I was going to post my GFCF tortilla soup recipe this morning but my daughter had a different plan. She started the day with that famous green yucky drip…So today’s topic is “How to treat sinus infections at home.”
I knew something was up when my daughter wouldn’t eat her breakfast. In her early years, she refused to eat – literally nothing (sound familiar?). Now she eats everything in sight. But today, I had to beg, plead and cojole. Something was definitely up. Then it happened….the green ooze.
In case you don’t know, green mucus is an indicator of infection. It’s important to nip nasal infections quickly because the infection can spread to the ears and throat. Do you know what it feels like when junk drips down the back of your throat? Now imagine you are language impaired and can’t tell anyone. Misery. Pure misery. It’s best to be prepared so that you can start treatment as soon as possible.
Plantain (Plantago) is my herb of choice for sinus infections. It grows freely between the cracks of sidewalks, in yards and anywhere that gets heavy foot traffic.
I use it three ways: oil, tincture and wash.
I rub plantain oil across the sinus area of the face and sides of the nose. The oil penetrates into the sinuses and clears the infection. Typically green mucus will turn clear with just one application. Just to be safe, I also rub the oil behind the ears in case any infection is starting there.
I give 3 drops of the tincture by mouth every hour or so to treat any systemic infection that might be going on. If you try this at home, be sure to use gluten-free tinctures if you follow a GFCF diet or have a gluten-sensitivity.
The last way I treat sinus infections is with a wash. You may be familiar with the netipot. They are fabulous little pots for washing out the nasal cavity. However, they can be daunting to a child or adult with autism. Instead, I use the little syringes that pharmacies offer for giving medication to young children. I mix a solution of warm water (absolutely no hotter than body temperature) with a pinch of baking soda (too much can be painful) and sea salt. I then add a few drops of plantain tincture. Sometimes I brew a tea of plantain leaf and use that, but more often than not I need it done quickly and just use the tincture.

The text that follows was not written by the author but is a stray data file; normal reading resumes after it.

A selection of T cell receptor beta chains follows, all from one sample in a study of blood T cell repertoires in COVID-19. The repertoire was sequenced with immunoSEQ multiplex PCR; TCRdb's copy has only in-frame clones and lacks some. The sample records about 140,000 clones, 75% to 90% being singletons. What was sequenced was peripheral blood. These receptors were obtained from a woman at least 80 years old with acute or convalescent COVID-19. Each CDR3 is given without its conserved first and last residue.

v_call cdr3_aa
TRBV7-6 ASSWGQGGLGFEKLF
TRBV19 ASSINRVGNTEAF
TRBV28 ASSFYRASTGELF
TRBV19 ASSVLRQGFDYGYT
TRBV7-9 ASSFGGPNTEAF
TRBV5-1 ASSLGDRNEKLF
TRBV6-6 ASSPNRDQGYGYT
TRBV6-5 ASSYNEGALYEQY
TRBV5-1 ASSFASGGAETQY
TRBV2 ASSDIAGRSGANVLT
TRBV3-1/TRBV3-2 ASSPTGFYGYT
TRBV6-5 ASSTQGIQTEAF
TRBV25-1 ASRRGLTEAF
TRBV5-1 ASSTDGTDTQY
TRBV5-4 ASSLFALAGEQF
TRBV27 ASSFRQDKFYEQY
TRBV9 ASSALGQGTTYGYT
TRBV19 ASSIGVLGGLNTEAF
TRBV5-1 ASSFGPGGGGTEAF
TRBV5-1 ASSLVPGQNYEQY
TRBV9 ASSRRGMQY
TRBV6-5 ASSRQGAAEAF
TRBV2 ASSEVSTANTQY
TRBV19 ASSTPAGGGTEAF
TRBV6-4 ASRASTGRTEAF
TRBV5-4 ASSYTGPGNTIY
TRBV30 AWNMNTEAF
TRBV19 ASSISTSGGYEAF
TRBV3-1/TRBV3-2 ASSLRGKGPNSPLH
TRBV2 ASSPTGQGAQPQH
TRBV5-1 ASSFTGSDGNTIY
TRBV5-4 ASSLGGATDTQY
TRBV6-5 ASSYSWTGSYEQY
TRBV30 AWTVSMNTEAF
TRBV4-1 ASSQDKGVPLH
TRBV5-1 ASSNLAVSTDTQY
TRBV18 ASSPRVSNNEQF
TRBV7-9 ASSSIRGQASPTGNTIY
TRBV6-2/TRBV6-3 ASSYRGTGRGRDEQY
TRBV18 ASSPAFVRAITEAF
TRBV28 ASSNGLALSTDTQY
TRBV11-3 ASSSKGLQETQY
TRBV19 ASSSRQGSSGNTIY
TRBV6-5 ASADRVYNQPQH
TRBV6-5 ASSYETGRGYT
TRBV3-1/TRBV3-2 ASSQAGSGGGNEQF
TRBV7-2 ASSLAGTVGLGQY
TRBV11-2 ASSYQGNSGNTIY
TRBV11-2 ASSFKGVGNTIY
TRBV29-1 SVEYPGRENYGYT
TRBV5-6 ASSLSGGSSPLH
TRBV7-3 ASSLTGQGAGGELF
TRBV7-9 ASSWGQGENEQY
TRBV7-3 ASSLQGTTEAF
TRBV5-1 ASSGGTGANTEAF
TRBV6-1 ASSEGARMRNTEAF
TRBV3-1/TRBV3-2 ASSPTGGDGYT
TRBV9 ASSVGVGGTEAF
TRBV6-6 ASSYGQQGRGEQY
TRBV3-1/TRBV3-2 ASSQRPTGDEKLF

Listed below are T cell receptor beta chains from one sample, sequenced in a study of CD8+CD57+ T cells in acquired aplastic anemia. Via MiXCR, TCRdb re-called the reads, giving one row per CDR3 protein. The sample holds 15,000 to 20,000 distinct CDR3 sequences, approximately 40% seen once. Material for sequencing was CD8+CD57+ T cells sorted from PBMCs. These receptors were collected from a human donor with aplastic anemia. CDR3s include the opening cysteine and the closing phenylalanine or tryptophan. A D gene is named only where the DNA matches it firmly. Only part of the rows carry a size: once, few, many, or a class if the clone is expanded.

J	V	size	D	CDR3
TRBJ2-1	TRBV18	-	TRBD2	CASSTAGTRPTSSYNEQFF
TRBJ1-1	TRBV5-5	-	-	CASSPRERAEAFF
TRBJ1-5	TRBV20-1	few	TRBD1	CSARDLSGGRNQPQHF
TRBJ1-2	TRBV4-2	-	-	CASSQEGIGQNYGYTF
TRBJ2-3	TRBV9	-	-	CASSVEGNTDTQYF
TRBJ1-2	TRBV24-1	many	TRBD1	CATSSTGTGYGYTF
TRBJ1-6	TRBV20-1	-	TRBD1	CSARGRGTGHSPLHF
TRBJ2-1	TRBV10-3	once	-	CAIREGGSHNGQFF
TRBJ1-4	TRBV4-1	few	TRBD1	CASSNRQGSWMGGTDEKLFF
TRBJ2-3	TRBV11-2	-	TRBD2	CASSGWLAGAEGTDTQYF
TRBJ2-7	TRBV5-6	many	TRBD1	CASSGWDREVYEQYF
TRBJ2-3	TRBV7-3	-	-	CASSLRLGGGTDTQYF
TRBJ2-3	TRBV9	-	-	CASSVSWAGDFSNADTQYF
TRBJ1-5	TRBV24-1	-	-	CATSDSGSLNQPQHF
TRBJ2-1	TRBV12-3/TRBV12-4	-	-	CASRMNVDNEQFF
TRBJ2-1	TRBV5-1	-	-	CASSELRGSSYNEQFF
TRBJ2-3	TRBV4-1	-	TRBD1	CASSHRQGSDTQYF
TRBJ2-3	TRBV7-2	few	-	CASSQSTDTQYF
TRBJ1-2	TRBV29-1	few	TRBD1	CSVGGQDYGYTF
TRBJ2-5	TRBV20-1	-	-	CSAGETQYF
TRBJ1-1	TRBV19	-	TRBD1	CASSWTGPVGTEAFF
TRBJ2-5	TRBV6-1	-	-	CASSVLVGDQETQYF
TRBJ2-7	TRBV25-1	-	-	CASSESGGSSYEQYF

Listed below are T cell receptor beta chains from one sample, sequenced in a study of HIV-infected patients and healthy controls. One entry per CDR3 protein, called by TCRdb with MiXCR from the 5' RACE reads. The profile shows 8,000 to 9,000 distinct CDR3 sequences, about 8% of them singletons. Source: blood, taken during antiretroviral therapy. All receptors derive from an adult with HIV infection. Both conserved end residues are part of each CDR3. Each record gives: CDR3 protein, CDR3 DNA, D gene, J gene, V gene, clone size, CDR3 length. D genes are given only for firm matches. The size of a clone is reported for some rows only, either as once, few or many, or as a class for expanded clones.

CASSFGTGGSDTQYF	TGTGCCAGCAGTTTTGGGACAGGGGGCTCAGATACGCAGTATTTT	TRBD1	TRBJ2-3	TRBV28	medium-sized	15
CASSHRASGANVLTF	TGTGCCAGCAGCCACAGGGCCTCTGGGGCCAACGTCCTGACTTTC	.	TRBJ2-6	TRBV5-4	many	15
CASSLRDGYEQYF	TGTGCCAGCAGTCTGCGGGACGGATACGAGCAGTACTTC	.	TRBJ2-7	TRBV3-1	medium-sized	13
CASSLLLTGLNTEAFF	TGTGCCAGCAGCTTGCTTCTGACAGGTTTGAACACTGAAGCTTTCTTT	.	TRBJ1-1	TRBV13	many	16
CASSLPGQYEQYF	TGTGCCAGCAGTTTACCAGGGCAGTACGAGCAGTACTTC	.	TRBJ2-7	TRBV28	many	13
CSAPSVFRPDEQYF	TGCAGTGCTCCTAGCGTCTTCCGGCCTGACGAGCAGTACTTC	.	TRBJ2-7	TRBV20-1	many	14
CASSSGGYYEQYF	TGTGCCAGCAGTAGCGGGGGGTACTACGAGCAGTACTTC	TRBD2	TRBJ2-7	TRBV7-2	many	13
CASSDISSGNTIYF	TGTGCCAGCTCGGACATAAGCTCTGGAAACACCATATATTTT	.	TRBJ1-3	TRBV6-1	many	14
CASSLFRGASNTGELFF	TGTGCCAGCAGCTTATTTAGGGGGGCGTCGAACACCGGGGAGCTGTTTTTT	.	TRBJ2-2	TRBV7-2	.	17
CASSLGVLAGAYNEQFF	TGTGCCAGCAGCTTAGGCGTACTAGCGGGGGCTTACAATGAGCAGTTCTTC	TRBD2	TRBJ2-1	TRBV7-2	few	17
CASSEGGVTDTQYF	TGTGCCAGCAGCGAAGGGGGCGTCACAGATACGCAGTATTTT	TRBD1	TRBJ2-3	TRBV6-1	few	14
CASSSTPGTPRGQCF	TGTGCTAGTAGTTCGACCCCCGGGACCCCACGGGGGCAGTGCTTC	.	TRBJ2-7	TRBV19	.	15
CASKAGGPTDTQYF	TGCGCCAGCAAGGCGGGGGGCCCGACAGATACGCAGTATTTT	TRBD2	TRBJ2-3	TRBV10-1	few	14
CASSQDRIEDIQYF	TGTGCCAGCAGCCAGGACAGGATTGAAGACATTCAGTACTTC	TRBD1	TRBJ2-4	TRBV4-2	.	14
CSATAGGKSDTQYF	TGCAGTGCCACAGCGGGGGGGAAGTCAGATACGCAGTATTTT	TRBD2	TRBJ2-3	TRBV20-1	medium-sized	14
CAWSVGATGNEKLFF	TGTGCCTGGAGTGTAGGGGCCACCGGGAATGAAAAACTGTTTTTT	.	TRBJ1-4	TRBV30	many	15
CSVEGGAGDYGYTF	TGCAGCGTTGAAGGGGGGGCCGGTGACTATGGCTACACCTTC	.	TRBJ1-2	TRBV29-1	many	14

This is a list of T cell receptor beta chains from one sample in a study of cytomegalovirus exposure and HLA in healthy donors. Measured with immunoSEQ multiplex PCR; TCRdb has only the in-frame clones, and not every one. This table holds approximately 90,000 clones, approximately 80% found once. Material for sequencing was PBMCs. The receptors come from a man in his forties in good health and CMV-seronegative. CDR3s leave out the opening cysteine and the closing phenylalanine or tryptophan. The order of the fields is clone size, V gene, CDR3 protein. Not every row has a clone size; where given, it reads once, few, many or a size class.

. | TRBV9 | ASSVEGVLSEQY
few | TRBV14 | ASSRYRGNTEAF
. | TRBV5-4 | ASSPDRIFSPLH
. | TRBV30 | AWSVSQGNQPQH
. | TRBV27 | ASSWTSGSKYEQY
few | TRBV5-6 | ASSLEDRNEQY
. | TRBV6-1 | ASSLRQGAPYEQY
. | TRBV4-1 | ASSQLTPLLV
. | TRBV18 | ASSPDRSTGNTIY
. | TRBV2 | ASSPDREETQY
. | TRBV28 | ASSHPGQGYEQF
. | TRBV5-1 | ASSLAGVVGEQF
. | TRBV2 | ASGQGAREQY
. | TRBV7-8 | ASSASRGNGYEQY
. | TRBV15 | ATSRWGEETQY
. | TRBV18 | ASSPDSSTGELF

After the solution is made, I gently irrigate each nostril of my daughter’s nose and catch it with a towel. This procedure is lovingly called ‘elephants’ at our house. The idea is that she will blow the solution and mucus out her nose, but that rarely happens. Sometimes I will tickle her and that will blow everything out. Most of the time however, it just runs out her nose or down her throat. Its ok though. The solution is not harmful if swallowed and will actually help if there is any infection in the throat.
Other than plantain, garlic is a cure for virtually all infections. Increasing garlic intake during this time can be helpful as well. For a tasty way to eat raw garlic, try our recipe for tapanade.
The FDA would have a field day if I didn’t say “The information presented here should not replace medical care. Always seek the advice of a medical doctor. These products are not intended to diagnose, treat, cure, or prevent any disease. The statements made here have not been evaluated by the Food and Drug Administration.”
But I would be remiss if I didn’t tell you that traditional healers have been successfully treating this condition with herbs for centuries!